Career Definition of a Supply Chain Manager
Supply chain managers oversee activities related to an organization's products and services, including placing orders, organizing services and storing, packing, loading and transporting products to clients. Managers typically ensure an organization has necessary equipment, supplies and storage space. They manage work and shipment schedules and take necessary steps to meet all security guidelines.
Managers analyze and take any steps needed to improve overall supply chain productivity. They develop strategies to streamline the processes of packing, loading and shipping goods. Other responsibilities include developing and managing budgets, measuring and improving customer satisfaction and reducing costs whenever possible.
|Educational Requirements||Bachelor's degree|
|Job Skills||Analytical, math, problem-solving, coordinating and decision-making skills|
|Median Salary (2019)*||$81,409|
|Job Outlook (2016 - 2026)**||7% for all logisticians; 5% for all purchasing managers|
Sources: *Payscale.com, **U.S. Bureau of Labor Statistics
Most supply chain managers possess a bachelor's degree, while some managers have a master's degree or post-baccalaureate certificate, according to O*NET Online. The U.S. Bureau of Labor Statistics (BLS) notes that logisticians, who are responsible for managing an organization's supply chain, generally hold bachelor's degrees in areas like supply chain management, systems engineering or business, but can also secure positions with an associate's degree. Purchasing managers, who oversee the buying and selling of products and services for organizations, typically hold a bachelor's degree and have five or more years of experience working as purchasing agents or buyers, according to the BLS.
In addition to securing appropriate education, individuals seeking positions related to supply chain and purchase management might benefit from certifications from APICS, the International Society of Logistics (SOLE) or the Next Level Purchasing Association.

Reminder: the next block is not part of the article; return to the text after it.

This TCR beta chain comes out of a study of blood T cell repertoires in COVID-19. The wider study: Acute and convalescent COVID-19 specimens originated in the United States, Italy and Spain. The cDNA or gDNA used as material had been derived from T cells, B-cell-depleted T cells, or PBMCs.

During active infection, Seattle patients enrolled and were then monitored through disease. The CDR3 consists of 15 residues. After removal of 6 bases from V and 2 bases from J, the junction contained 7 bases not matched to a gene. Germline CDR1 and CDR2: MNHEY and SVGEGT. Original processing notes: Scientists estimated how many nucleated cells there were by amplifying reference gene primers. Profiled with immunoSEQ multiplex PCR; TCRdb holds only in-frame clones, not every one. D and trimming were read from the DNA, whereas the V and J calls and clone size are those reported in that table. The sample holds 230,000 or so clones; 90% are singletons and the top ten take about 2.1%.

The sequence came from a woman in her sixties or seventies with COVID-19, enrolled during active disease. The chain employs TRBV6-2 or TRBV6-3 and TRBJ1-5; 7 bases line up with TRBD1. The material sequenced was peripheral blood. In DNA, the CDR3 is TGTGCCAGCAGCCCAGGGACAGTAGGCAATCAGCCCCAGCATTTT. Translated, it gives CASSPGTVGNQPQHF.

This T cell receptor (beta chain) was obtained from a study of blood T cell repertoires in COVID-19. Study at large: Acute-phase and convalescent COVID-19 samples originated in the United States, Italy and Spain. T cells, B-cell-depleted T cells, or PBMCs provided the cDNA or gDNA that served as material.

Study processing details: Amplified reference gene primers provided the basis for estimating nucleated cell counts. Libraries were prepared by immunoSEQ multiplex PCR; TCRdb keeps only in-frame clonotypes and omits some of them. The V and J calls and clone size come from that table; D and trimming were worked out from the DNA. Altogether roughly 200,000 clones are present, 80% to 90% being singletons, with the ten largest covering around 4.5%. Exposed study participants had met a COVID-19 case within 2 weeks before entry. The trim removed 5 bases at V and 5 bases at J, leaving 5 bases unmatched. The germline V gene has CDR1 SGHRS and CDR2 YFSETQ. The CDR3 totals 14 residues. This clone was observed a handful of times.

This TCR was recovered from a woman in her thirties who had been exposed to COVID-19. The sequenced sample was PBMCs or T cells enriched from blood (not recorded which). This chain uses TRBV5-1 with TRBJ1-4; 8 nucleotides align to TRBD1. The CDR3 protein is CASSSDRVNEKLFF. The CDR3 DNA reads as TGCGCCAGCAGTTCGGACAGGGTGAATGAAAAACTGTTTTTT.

Supply chain managers should be skilled at analyzing and making decisions related to storing, packing and shipping inventory; managing budgets; making purchases; and maintaining productivity. Problem-solving skills can help managers address issues that arise during any stage in the supply chain process.
The ability to coordinate employee and inventory-related schedules is highly important for ensuring workplace efficiency. Math skills can help supply chain managers measure and analyze data and effectively compare supplier costs.
Career Outlook and Salary
According to the BLS, career opportunities for logisticians were projected to increase by 7% and purchasing managers by 5% between 2016 and 2016. The expected employment increase for logisticians was due to business' need for logistics expertise when shipping goods worldwide, while a greater need for assistance in acquiring and managing products and services would likely increase employment for purchasing managers.
Payscale.com estimated in February 2019 that supply chain managers earned a median annual salary of $81,409. The BLS noted that logisticians earned a median annual wage of $74,590 while purchasing managers earned a median annual wage of $115,760.
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